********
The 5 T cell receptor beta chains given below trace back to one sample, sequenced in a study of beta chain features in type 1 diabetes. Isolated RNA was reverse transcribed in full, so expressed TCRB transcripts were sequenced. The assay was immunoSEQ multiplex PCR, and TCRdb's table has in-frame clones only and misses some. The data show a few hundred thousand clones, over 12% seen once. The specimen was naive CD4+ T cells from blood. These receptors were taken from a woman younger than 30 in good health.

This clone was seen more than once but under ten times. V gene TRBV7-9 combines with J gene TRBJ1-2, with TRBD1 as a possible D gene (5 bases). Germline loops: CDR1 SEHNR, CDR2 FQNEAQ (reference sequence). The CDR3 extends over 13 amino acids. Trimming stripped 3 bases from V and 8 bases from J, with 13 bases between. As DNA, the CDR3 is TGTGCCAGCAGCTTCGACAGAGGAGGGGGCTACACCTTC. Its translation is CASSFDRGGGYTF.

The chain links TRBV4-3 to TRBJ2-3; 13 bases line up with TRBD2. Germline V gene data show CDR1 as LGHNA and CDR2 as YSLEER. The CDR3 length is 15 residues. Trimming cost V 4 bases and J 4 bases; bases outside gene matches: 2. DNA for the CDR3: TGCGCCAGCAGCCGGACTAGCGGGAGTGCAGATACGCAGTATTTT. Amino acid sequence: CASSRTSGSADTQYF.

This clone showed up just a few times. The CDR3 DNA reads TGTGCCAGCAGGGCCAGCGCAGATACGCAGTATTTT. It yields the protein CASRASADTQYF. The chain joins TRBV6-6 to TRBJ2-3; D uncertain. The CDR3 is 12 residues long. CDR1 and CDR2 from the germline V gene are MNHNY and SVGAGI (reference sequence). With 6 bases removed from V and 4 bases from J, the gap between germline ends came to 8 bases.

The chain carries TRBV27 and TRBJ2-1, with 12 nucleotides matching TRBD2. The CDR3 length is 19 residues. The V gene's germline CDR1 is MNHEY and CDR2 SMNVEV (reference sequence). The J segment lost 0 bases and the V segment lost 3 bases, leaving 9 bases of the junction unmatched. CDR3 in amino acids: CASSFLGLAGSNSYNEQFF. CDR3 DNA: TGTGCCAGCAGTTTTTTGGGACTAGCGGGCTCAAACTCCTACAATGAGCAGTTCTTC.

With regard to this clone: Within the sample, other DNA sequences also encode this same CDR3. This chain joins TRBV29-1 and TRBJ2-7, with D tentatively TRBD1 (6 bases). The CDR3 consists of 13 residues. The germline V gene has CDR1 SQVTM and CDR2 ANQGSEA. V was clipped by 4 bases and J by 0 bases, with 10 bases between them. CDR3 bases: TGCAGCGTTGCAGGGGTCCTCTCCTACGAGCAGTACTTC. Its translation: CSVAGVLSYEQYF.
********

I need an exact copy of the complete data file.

The 5 T cell receptor beta chains given below trace back to one sample, sequenced in a study of beta chain features in type 1 diabetes. Isolated RNA was reverse transcribed in full, so expressed TCRB transcripts were sequenced. The assay was immunoSEQ multiplex PCR, and TCRdb's table has in-frame clones only and misses some. The data show a few hundred thousand clones, over 12% seen once. The specimen was naive CD4+ T cells from blood. These receptors were taken from a woman younger than 30 in good health.

This clone was seen more than once but under ten times. V gene TRBV7-9 combines with J gene TRBJ1-2, with TRBD1 as a possible D gene (5 bases). Germline loops: CDR1 SEHNR, CDR2 FQNEAQ (reference sequence). The CDR3 extends over 13 amino acids. Trimming stripped 3 bases from V and 8 bases from J, with 13 bases between. As DNA, the CDR3 is TGTGCCAGCAGCTTCGACAGAGGAGGGGGCTACACCTTC. Its translation is CASSFDRGGGYTF.

The chain links TRBV4-3 to TRBJ2-3; 13 bases line up with TRBD2. Germline V gene data show CDR1 as LGHNA and CDR2 as YSLEER. The CDR3 length is 15 residues. Trimming cost V 4 bases and J 4 bases; bases outside gene matches: 2. DNA for the CDR3: TGCGCCAGCAGCCGGACTAGCGGGAGTGCAGATACGCAGTATTTT. Amino acid sequence: CASSRTSGSADTQYF.

This clone showed up just a few times. The CDR3 DNA reads TGTGCCAGCAGGGCCAGCGCAGATACGCAGTATTTT. It yields the protein CASRASADTQYF. The chain joins TRBV6-6 to TRBJ2-3; D uncertain. The CDR3 is 12 residues long. CDR1 and CDR2 from the germline V gene are MNHNY and SVGAGI (reference sequence). With 6 bases removed from V and 4 bases from J, the gap between germline ends came to 8 bases.

The chain carries TRBV27 and TRBJ2-1, with 12 nucleotides matching TRBD2. The CDR3 length is 19 residues. The V gene's germline CDR1 is MNHEY and CDR2 SMNVEV (reference sequence). The J segment lost 0 bases and the V segment lost 3 bases, leaving 9 bases of the junction unmatched. CDR3 in amino acids: CASSFLGLAGSNSYNEQFF. CDR3 DNA: TGTGCCAGCAGTTTTTTGGGACTAGCGGGCTCAAACTCCTACAATGAGCAGTTCTTC.

With regard to this clone: Within the sample, other DNA sequences also encode this same CDR3. This chain joins TRBV29-1 and TRBJ2-7, with D tentatively TRBD1 (6 bases). The CDR3 consists of 13 residues. The germline V gene has CDR1 SQVTM and CDR2 ANQGSEA. V was clipped by 4 bases and J by 0 bases, with 10 bases between them. CDR3 bases: TGCAGCGTTGCAGGGGTCCTCTCCTACGAGCAGTACTTC. Its translation: CSVAGVLSYEQYF.